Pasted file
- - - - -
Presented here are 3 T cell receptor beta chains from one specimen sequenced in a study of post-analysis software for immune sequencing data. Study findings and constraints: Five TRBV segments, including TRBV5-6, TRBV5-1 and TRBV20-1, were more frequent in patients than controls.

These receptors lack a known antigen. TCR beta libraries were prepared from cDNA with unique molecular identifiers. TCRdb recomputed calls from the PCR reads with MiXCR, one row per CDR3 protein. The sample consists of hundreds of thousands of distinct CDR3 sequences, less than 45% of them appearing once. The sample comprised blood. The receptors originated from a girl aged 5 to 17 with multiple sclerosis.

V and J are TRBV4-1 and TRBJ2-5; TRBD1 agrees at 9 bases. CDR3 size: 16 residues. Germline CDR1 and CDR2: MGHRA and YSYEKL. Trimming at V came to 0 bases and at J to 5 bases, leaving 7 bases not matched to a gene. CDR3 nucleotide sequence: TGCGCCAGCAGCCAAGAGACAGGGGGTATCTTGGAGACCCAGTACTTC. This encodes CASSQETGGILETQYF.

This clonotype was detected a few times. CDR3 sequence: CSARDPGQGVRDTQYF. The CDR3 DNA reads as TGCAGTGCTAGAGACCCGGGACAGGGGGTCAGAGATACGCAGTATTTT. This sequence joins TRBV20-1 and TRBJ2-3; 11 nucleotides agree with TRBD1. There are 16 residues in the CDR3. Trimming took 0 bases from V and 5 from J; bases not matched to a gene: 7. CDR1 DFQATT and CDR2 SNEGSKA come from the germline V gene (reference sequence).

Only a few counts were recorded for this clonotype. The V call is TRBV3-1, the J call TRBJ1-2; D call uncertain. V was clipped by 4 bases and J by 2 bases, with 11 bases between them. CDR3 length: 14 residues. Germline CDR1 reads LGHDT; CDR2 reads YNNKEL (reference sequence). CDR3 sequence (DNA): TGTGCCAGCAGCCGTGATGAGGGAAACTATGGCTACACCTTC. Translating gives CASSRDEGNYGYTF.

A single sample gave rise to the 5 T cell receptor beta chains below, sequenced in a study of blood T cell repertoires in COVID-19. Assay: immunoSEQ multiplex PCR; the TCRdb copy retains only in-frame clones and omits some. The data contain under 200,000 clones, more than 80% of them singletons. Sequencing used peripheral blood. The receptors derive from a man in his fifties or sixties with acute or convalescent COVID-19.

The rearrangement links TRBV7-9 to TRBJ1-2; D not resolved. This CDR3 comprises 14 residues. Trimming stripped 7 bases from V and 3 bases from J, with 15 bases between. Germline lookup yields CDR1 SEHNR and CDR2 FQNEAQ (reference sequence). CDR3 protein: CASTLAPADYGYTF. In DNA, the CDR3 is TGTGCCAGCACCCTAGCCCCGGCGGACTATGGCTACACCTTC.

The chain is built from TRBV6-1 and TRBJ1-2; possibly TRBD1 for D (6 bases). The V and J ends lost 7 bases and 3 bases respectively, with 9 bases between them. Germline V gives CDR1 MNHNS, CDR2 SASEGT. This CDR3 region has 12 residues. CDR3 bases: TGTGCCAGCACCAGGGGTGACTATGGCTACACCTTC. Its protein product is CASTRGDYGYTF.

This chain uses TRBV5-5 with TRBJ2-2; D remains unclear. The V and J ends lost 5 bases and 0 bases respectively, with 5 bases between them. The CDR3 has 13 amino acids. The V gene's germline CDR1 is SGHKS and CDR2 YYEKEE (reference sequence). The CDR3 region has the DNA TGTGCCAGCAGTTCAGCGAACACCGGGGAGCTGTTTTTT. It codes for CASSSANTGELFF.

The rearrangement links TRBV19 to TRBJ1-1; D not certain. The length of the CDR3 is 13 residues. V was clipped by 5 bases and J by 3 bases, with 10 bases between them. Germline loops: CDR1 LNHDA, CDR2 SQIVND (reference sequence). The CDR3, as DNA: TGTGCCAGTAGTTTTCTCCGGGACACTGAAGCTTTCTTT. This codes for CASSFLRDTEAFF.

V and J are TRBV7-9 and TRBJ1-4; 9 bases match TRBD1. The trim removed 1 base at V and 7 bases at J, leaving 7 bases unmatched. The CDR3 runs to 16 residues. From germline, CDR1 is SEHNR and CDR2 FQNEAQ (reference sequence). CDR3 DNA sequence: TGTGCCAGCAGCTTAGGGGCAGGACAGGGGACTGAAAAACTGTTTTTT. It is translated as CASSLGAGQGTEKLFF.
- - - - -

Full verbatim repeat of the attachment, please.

Presented here are 3 T cell receptor beta chains from one specimen sequenced in a study of post-analysis software for immune sequencing data. Study findings and constraints: Five TRBV segments, including TRBV5-6, TRBV5-1 and TRBV20-1, were more frequent in patients than controls.

These receptors lack a known antigen. TCR beta libraries were prepared from cDNA with unique molecular identifiers. TCRdb recomputed calls from the PCR reads with MiXCR, one row per CDR3 protein. The sample consists of hundreds of thousands of distinct CDR3 sequences, less than 45% of them appearing once. The sample comprised blood. The receptors originated from a girl aged 5 to 17 with multiple sclerosis.

V and J are TRBV4-1 and TRBJ2-5; TRBD1 agrees at 9 bases. CDR3 size: 16 residues. Germline CDR1 and CDR2: MGHRA and YSYEKL. Trimming at V came to 0 bases and at J to 5 bases, leaving 7 bases not matched to a gene. CDR3 nucleotide sequence: TGCGCCAGCAGCCAAGAGACAGGGGGTATCTTGGAGACCCAGTACTTC. This encodes CASSQETGGILETQYF.

This clonotype was detected a few times. CDR3 sequence: CSARDPGQGVRDTQYF. The CDR3 DNA reads as TGCAGTGCTAGAGACCCGGGACAGGGGGTCAGAGATACGCAGTATTTT. This sequence joins TRBV20-1 and TRBJ2-3; 11 nucleotides agree with TRBD1. There are 16 residues in the CDR3. Trimming took 0 bases from V and 5 from J; bases not matched to a gene: 7. CDR1 DFQATT and CDR2 SNEGSKA come from the germline V gene (reference sequence).

Only a few counts were recorded for this clonotype. The V call is TRBV3-1, the J call TRBJ1-2; D call uncertain. V was clipped by 4 bases and J by 2 bases, with 11 bases between them. CDR3 length: 14 residues. Germline CDR1 reads LGHDT; CDR2 reads YNNKEL (reference sequence). CDR3 sequence (DNA): TGTGCCAGCAGCCGTGATGAGGGAAACTATGGCTACACCTTC. Translating gives CASSRDEGNYGYTF.

A single sample gave rise to the 5 T cell receptor beta chains below, sequenced in a study of blood T cell repertoires in COVID-19. Assay: immunoSEQ multiplex PCR; the TCRdb copy retains only in-frame clones and omits some. The data contain under 200,000 clones, more than 80% of them singletons. Sequencing used peripheral blood. The receptors derive from a man in his fifties or sixties with acute or convalescent COVID-19.

The rearrangement links TRBV7-9 to TRBJ1-2; D not resolved. This CDR3 comprises 14 residues. Trimming stripped 7 bases from V and 3 bases from J, with 15 bases between. Germline lookup yields CDR1 SEHNR and CDR2 FQNEAQ (reference sequence). CDR3 protein: CASTLAPADYGYTF. In DNA, the CDR3 is TGTGCCAGCACCCTAGCCCCGGCGGACTATGGCTACACCTTC.

The chain is built from TRBV6-1 and TRBJ1-2; possibly TRBD1 for D (6 bases). The V and J ends lost 7 bases and 3 bases respectively, with 9 bases between them. Germline V gives CDR1 MNHNS, CDR2 SASEGT. This CDR3 region has 12 residues. CDR3 bases: TGTGCCAGCACCAGGGGTGACTATGGCTACACCTTC. Its protein product is CASTRGDYGYTF.

This chain uses TRBV5-5 with TRBJ2-2; D remains unclear. The V and J ends lost 5 bases and 0 bases respectively, with 5 bases between them. The CDR3 has 13 amino acids. The V gene's germline CDR1 is SGHKS and CDR2 YYEKEE (reference sequence). The CDR3 region has the DNA TGTGCCAGCAGTTCAGCGAACACCGGGGAGCTGTTTTTT. It codes for CASSSANTGELFF.

The rearrangement links TRBV19 to TRBJ1-1; D not certain. The length of the CDR3 is 13 residues. V was clipped by 5 bases and J by 3 bases, with 10 bases between them. Germline loops: CDR1 LNHDA, CDR2 SQIVND (reference sequence). The CDR3, as DNA: TGTGCCAGTAGTTTTCTCCGGGACACTGAAGCTTTCTTT. This codes for CASSFLRDTEAFF.

V and J are TRBV7-9 and TRBJ1-4; 9 bases match TRBD1. The trim removed 1 base at V and 7 bases at J, leaving 7 bases unmatched. The CDR3 runs to 16 residues. From germline, CDR1 is SEHNR and CDR2 FQNEAQ (reference sequence). CDR3 DNA sequence: TGTGCCAGCAGCTTAGGGGCAGGACAGGGGACTGAAAAACTGTTTTTT. It is translated as CASSLGAGQGTEKLFF.